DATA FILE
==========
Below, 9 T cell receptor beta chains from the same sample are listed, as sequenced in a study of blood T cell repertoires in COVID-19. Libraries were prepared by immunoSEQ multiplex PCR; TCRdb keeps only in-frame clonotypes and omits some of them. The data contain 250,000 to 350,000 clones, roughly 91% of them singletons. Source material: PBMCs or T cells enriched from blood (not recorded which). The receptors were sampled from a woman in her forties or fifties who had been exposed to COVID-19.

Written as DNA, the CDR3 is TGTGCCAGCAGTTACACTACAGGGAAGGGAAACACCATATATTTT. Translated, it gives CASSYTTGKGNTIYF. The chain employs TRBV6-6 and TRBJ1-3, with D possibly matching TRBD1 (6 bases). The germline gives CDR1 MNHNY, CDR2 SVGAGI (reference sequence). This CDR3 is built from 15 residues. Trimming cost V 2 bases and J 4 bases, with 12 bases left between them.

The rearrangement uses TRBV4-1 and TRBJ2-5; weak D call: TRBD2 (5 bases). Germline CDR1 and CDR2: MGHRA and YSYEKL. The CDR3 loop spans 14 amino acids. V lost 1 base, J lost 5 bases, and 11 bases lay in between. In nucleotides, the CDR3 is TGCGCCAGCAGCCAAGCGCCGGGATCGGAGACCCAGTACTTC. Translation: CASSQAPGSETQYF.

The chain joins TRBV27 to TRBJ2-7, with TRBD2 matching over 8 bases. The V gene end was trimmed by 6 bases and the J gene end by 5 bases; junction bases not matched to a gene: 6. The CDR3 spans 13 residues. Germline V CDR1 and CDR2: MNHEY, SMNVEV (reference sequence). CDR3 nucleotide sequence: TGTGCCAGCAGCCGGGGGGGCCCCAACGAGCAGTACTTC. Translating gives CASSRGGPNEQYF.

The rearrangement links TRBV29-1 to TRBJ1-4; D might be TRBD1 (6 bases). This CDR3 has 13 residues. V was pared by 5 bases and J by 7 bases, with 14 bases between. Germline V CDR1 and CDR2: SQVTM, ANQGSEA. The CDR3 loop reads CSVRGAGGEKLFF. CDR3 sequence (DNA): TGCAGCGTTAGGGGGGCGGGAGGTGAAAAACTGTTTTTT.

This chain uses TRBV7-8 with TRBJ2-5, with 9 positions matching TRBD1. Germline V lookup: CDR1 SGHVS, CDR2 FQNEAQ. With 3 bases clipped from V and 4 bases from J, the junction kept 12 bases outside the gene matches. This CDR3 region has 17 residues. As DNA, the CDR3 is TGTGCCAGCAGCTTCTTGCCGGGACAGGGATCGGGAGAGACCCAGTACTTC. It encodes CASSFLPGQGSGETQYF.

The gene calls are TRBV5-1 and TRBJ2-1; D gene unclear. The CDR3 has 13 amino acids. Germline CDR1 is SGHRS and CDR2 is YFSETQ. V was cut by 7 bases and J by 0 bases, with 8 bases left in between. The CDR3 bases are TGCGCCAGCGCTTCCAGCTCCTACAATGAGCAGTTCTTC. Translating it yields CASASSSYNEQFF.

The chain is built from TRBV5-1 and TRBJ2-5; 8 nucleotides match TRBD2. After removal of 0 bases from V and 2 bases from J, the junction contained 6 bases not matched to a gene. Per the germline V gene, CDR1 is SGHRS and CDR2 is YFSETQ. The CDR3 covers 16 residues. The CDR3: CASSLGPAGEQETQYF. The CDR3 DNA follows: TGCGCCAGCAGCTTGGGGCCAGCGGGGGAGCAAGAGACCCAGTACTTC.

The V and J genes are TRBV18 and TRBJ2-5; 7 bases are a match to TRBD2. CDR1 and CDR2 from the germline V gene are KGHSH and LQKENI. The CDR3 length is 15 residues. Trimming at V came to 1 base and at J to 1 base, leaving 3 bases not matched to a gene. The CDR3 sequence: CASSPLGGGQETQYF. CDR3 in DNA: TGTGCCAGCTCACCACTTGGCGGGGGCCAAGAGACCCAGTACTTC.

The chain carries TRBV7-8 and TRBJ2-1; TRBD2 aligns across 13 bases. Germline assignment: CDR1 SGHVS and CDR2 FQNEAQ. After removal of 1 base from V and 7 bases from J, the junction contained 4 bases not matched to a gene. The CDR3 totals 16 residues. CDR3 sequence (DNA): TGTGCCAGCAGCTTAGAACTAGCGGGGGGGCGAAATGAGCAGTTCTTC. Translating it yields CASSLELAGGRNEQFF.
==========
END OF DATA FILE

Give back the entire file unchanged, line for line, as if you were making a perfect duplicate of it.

Below, 9 T cell receptor beta chains from the same sample are listed, as sequenced in a study of blood T cell repertoires in COVID-19. Libraries were prepared by immunoSEQ multiplex PCR; TCRdb keeps only in-frame clonotypes and omits some of them. The data contain 250,000 to 350,000 clones, roughly 91% of them singletons. Source material: PBMCs or T cells enriched from blood (not recorded which). The receptors were sampled from a woman in her forties or fifties who had been exposed to COVID-19.

Written as DNA, the CDR3 is TGTGCCAGCAGTTACACTACAGGGAAGGGAAACACCATATATTTT. Translated, it gives CASSYTTGKGNTIYF. The chain employs TRBV6-6 and TRBJ1-3, with D possibly matching TRBD1 (6 bases). The germline gives CDR1 MNHNY, CDR2 SVGAGI (reference sequence). This CDR3 is built from 15 residues. Trimming cost V 2 bases and J 4 bases, with 12 bases left between them.

The rearrangement uses TRBV4-1 and TRBJ2-5; weak D call: TRBD2 (5 bases). Germline CDR1 and CDR2: MGHRA and YSYEKL. The CDR3 loop spans 14 amino acids. V lost 1 base, J lost 5 bases, and 11 bases lay in between. In nucleotides, the CDR3 is TGCGCCAGCAGCCAAGCGCCGGGATCGGAGACCCAGTACTTC. Translation: CASSQAPGSETQYF.

The chain joins TRBV27 to TRBJ2-7, with TRBD2 matching over 8 bases. The V gene end was trimmed by 6 bases and the J gene end by 5 bases; junction bases not matched to a gene: 6. The CDR3 spans 13 residues. Germline V CDR1 and CDR2: MNHEY, SMNVEV (reference sequence). CDR3 nucleotide sequence: TGTGCCAGCAGCCGGGGGGGCCCCAACGAGCAGTACTTC. Translating gives CASSRGGPNEQYF.

The rearrangement links TRBV29-1 to TRBJ1-4; D might be TRBD1 (6 bases). This CDR3 has 13 residues. V was pared by 5 bases and J by 7 bases, with 14 bases between. Germline V CDR1 and CDR2: SQVTM, ANQGSEA. The CDR3 loop reads CSVRGAGGEKLFF. CDR3 sequence (DNA): TGCAGCGTTAGGGGGGCGGGAGGTGAAAAACTGTTTTTT.

This chain uses TRBV7-8 with TRBJ2-5, with 9 positions matching TRBD1. Germline V lookup: CDR1 SGHVS, CDR2 FQNEAQ. With 3 bases clipped from V and 4 bases from J, the junction kept 12 bases outside the gene matches. This CDR3 region has 17 residues. As DNA, the CDR3 is TGTGCCAGCAGCTTCTTGCCGGGACAGGGATCGGGAGAGACCCAGTACTTC. It encodes CASSFLPGQGSGETQYF.

The gene calls are TRBV5-1 and TRBJ2-1; D gene unclear. The CDR3 has 13 amino acids. Germline CDR1 is SGHRS and CDR2 is YFSETQ. V was cut by 7 bases and J by 0 bases, with 8 bases left in between. The CDR3 bases are TGCGCCAGCGCTTCCAGCTCCTACAATGAGCAGTTCTTC. Translating it yields CASASSSYNEQFF.

The chain is built from TRBV5-1 and TRBJ2-5; 8 nucleotides match TRBD2. After removal of 0 bases from V and 2 bases from J, the junction contained 6 bases not matched to a gene. Per the germline V gene, CDR1 is SGHRS and CDR2 is YFSETQ. The CDR3 covers 16 residues. The CDR3: CASSLGPAGEQETQYF. The CDR3 DNA follows: TGCGCCAGCAGCTTGGGGCCAGCGGGGGAGCAAGAGACCCAGTACTTC.

The V and J genes are TRBV18 and TRBJ2-5; 7 bases are a match to TRBD2. CDR1 and CDR2 from the germline V gene are KGHSH and LQKENI. The CDR3 length is 15 residues. Trimming at V came to 1 base and at J to 1 base, leaving 3 bases not matched to a gene. The CDR3 sequence: CASSPLGGGQETQYF. CDR3 in DNA: TGTGCCAGCTCACCACTTGGCGGGGGCCAAGAGACCCAGTACTTC.

The chain carries TRBV7-8 and TRBJ2-1; TRBD2 aligns across 13 bases. Germline assignment: CDR1 SGHVS and CDR2 FQNEAQ. After removal of 1 base from V and 7 bases from J, the junction contained 4 bases not matched to a gene. The CDR3 totals 16 residues. CDR3 sequence (DNA): TGTGCCAGCAGCTTAGAACTAGCGGGGGGGCGAAATGAGCAGTTCTTC. Translating it yields CASSLELAGGRNEQFF.